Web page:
How Software, Not Silicon, Drives Product Design Innovation

Mike Gianfagna

Oct 27, 2021 / 3 min read

Some call it the AI revolution. Others call it the era of smart everything. And others proclaim the world is being digitized. No matter what label you prefer, the pace for the introduction of new and amazing products is breathtaking. And it’s accelerating. Every wonder how this happened?  Is there a root cause for all this new, intelligent technology that surrounds us? It turns out the digital revolution was predictable. You can find the root cause by examining the supply chain for these incredible new products. Let’s take a look.

Woman using smart home technologies and relaxing in the sofa

Who’s Driving What?

In a prior post, I explored what was driving worldwide innovation. In that piece, I concluded that “semiconductors drive worldwide innovation.” While that is technically accurate, it’s not the whole story. For many years, semiconductors, or chips, have driven market growth and even defined new markets. Companies like Intel, AMD, and IBM supplied the microprocessors that created the personal computer (PC) and a completely new chapter of consumer products.

Later (much later) companies like Qualcomm did the same thing to help create the smartphone era. I will resist the temptation to compare the processing power of a PC to a contemporary smartphone. We all know the spectacular progress made here. There are many more examples of chips making markets. They all have some consistent attributes:

  • A chip architecture is identified that serves many products
  • Big semiconductor companies put huge effort into making a chip that covers the market
  • Product developers get the chip, documentation, and maybe a reference design
  • A product is built around the chip, with a focus on differentiation

That last part is key. In the world of chips as a market maker, differentiation is achieved with industrial design and software, primarily. These are the degrees of freedom available since everyone is using the same, or a similar, chip. Application-specific standard product, or ASSP, is the name given to these kinds of chips. While software could drive differentiation in this model, the “creativity” of the software engineer was limited by the capabilities of the ASSP the software was running on. If a user experience was envisioned that demanded a response time of 100 milliseconds but the ASSP could only deliver 250 milliseconds, the idea was shelved.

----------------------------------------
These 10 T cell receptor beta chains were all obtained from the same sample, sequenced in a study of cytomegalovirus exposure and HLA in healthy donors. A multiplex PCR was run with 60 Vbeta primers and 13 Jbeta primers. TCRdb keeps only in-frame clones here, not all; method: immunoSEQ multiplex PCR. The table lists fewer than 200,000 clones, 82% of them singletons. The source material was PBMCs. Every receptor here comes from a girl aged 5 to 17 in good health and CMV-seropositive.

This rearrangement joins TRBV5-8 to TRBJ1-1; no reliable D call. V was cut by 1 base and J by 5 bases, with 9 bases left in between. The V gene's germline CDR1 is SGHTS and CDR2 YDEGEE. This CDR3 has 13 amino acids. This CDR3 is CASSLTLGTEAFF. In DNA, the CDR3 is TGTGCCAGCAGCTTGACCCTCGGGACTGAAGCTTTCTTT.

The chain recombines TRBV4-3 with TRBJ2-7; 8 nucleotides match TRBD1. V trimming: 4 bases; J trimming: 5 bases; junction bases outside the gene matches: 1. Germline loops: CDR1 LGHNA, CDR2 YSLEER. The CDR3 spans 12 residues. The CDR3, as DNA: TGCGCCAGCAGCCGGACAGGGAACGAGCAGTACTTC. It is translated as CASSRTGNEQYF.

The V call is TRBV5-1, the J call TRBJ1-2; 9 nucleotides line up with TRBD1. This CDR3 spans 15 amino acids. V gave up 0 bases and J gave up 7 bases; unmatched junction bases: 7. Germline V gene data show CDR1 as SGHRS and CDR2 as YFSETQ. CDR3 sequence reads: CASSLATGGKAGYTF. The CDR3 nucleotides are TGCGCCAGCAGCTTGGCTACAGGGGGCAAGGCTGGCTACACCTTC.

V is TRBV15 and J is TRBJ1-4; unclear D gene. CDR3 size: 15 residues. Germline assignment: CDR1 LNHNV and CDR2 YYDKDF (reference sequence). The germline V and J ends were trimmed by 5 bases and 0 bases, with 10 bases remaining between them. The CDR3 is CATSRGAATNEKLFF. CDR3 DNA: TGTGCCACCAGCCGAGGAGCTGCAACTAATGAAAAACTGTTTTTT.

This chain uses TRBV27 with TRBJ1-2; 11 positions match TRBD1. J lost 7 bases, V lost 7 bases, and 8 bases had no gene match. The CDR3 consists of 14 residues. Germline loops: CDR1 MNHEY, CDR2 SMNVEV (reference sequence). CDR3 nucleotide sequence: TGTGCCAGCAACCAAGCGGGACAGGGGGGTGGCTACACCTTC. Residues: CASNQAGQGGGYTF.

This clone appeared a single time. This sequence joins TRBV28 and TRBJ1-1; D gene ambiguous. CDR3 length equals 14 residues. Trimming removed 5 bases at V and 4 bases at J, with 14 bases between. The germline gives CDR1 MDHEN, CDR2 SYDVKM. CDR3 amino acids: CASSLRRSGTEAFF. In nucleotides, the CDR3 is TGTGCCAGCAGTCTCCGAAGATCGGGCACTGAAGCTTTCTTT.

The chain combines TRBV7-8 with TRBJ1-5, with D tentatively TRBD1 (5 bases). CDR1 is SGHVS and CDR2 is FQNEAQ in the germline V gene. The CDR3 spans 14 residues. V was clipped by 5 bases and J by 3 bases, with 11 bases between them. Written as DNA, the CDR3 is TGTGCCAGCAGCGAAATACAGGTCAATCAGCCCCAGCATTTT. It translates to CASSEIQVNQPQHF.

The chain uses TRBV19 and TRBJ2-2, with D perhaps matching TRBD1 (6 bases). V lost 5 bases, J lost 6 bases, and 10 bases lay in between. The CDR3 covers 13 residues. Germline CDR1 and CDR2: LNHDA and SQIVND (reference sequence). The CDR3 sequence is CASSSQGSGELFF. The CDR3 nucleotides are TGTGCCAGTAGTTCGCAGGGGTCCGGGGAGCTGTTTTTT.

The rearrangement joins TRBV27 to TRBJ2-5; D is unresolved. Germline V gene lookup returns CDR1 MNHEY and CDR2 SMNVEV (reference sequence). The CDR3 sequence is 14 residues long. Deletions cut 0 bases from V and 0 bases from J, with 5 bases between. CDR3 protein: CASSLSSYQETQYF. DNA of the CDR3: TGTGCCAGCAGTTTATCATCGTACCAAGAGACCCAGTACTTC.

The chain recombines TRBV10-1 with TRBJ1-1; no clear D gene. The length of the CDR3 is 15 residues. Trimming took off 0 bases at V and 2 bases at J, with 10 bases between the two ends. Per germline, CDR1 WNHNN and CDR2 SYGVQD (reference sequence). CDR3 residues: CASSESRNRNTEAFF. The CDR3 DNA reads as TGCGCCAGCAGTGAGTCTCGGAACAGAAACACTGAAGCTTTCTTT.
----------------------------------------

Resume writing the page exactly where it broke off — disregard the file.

The ASSP-centric paradigm survived and flourished for a long time, many decades actually. Thanks to the exponential improvements provided by Moore’s law, new generations of ASSPs kept pace with market demands. Big chip companies printed money, and end-product companies struggled to differentiate and gain market share.

There is another chapter in the story worth mentioning. Application-specific integrated circuits, or ASICs. These chips are built for one customer versus a market segment of many customers. They certainly cost more than an ASSP, since the development cost for ASSPs was amortized over many customers. But if software differentiation wasn’t enough, and the market was big enough, building an ASIC made sense.

ASICs were typically customized versions of the ASSPs they replaced. The product development paradigm was basically the same, with an added degree of freedom. Then, about 10 years ago, several forces began to take shape that changed everything.

What Changed?

Three events created a fundamental shift in product development, and the world is now different as a result. They are:

  • Hyperconnectivity: Thanks to ubiquitous high-speed networks, everything is now connected.
  • Cloud/edge computing: Massive compute capability is now available on demand. It feels more like a utility than a technology.
  • Purpose-built chips: Advances beyond Moore’s law, such as multi-die integration and new architectures optimized for things like AI processing, have changed chip design. Chips can now be built that perform specific functions very well, functions that are defined by software.

The last item is critically important. The added degrees of freedom for chip design have now created the possibility that a chip can be built to optimize a particular software algorithm, essentially inverting the product development paradigm that has existed for so many years. AI algorithms are hungry for data. Thanks to the development of AI accelerators and access to ubiquitous sensors, these chips can now assemble massive amounts of data. And the network and cloud provide the needed infrastructure to do something meaningful with all that data.

In this new product development paradigm, software and not semiconductors drive worldwide innovation.  The products created by this new paradigm are truly exciting. Software as the leader with chips as the supporting cast has many implications. These will be the topics of future posts.  For now, I’ll leave with a few news clippings to illustrate the revolution that is occurring around us.

Chip Design News | Synopsys

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